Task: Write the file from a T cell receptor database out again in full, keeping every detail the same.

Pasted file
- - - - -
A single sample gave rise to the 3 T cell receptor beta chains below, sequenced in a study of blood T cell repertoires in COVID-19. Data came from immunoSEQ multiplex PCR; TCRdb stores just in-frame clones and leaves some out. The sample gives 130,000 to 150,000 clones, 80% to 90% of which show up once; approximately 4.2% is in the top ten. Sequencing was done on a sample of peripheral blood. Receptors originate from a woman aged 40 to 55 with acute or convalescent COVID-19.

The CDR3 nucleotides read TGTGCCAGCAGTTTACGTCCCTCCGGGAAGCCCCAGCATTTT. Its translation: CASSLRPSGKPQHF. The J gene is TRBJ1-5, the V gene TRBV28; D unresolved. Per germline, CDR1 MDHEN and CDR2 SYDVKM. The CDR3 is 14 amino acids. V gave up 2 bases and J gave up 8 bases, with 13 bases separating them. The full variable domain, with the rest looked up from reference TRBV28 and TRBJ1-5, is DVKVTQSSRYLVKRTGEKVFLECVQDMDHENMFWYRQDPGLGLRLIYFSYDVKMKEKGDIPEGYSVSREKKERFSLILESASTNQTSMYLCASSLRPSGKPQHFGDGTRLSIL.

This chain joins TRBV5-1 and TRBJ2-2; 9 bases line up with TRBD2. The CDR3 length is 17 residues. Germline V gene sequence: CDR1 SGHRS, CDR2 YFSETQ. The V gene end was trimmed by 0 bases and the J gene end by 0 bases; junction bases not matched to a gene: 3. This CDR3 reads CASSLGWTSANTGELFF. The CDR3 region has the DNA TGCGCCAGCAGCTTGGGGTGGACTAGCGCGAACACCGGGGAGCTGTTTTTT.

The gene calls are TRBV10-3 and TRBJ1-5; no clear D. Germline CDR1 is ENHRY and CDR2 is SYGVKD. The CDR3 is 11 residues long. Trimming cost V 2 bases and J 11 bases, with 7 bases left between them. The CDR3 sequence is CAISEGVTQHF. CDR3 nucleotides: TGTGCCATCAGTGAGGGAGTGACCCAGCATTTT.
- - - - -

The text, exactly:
A single sample gave rise to the 3 T cell receptor beta chains below, sequenced in a study of blood T cell repertoires in COVID-19. Data came from immunoSEQ multiplex PCR; TCRdb stores just in-frame clones and leaves some out. The sample gives 130,000 to 150,000 clones, 80% to 90% of which show up once; approximately 4.2% is in the top ten. Sequencing was done on a sample of peripheral blood. Receptors originate from a woman aged 40 to 55 with acute or convalescent COVID-19.

The CDR3 nucleotides read TGTGCCAGCAGTTTACGTCCCTCCGGGAAGCCCCAGCATTTT. Its translation: CASSLRPSGKPQHF. The J gene is TRBJ1-5, the V gene TRBV28; D unresolved. Per germline, CDR1 MDHEN and CDR2 SYDVKM. The CDR3 is 14 amino acids. V gave up 2 bases and J gave up 8 bases, with 13 bases separating them. The full variable domain, with the rest looked up from reference TRBV28 and TRBJ1-5, is DVKVTQSSRYLVKRTGEKVFLECVQDMDHENMFWYRQDPGLGLRLIYFSYDVKMKEKGDIPEGYSVSREKKERFSLILESASTNQTSMYLCASSLRPSGKPQHFGDGTRLSIL.

This chain joins TRBV5-1 and TRBJ2-2; 9 bases line up with TRBD2. The CDR3 length is 17 residues. Germline V gene sequence: CDR1 SGHRS, CDR2 YFSETQ. The V gene end was trimmed by 0 bases and the J gene end by 0 bases; junction bases not matched to a gene: 3. This CDR3 reads CASSLGWTSANTGELFF. The CDR3 region has the DNA TGCGCCAGCAGCTTGGGGTGGACTAGCGCGAACACCGGGGAGCTGTTTTTT.

The gene calls are TRBV10-3 and TRBJ1-5; no clear D. Germline CDR1 is ENHRY and CDR2 is SYGVKD. The CDR3 is 11 residues long. Trimming cost V 2 bases and J 11 bases, with 7 bases left between them. The CDR3 sequence is CAISEGVTQHF. CDR3 nucleotides: TGTGCCATCAGTGAGGGAGTGACCCAGCATTTT.